Wednesday, May 23, 2012

More Evidence We're Past the Housing Bottom


There are more signs that the real estate market is stabilizing from the FHFA monthly house price index (HPI), which is calculated based on home sales price information from conforming Fannie Mae and Freddie Mac mortgages.  As Brian Wesbury et al. point out today, the HPI increased by 2.9% in March compared to a year earlier, which was the largest annual increase since November 2006, and the second straight month showing an annual increase following 54 consecutive monthly decreases in year-over-year prices (see top chart above). The February-March monthly increase in the HPI of 1.9% was the largest monthly gain in the FHFA series going back to 1991.  

The bottom chart above displays the HAI back to 2000, and shows that the market reached a cyclical price bottom about a year ago, home prices may have found a support level over the last year, and we're now in a new period where we can expect small, but positive and consistent increases in home prices going forward.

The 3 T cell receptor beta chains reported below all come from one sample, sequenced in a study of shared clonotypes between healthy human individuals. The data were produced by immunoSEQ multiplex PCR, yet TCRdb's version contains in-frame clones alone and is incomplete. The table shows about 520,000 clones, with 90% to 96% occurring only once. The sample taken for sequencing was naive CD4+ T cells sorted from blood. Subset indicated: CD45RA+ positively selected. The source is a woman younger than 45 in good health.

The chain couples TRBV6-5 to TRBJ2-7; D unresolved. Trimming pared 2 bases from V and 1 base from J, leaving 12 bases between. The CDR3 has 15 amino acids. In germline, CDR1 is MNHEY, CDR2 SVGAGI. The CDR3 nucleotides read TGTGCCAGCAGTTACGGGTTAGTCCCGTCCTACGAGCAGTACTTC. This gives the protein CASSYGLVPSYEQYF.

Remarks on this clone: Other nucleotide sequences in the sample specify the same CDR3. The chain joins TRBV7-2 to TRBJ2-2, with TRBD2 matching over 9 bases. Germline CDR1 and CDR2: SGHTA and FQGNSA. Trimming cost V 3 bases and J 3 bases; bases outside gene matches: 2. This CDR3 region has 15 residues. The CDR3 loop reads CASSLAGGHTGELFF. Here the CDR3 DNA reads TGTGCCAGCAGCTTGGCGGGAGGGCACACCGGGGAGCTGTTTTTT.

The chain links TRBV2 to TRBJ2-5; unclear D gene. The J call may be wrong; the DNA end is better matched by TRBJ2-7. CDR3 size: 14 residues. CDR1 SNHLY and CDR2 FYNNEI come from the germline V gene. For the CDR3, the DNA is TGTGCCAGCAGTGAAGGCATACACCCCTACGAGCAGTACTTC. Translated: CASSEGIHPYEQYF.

As Scott Grannis commented yesterday on his blog:

"In short, the housing bubble has burst and prices have finally returned to sensible levels. The repricing of the U.S. housing stock has allowed the market to clear; we've seen the worst, and now things are beginning to improve on the margin. The evidence is becoming very strong that at the very least we have seen a bottom in the residential housing market."

Amen.  And it's likely we're now moving past the bottom, which could very likely be established as March 2011.

17 Comments:

At 5/23/2012 6:38 PM, Blogger rjs said...

archnemesis is right; dont think you can use past as a verb...

that said, without inflation, houses are a depreciating asset, just like cars...there's no reason they should ever go up in price...

 
At 5/23/2012 6:53 PM, Blogger Jon Murphy said...

There's no reason [houses] should ever go up in price...

Why?

What if you own a home that is on the complete outskirts of town. As the town grows, more and more amminites (such as schools, shops, services, etc) move closer. This would increase the desirability of your home and rise its price.

 
At 5/24/2012 4:40 AM, Blogger rjs said...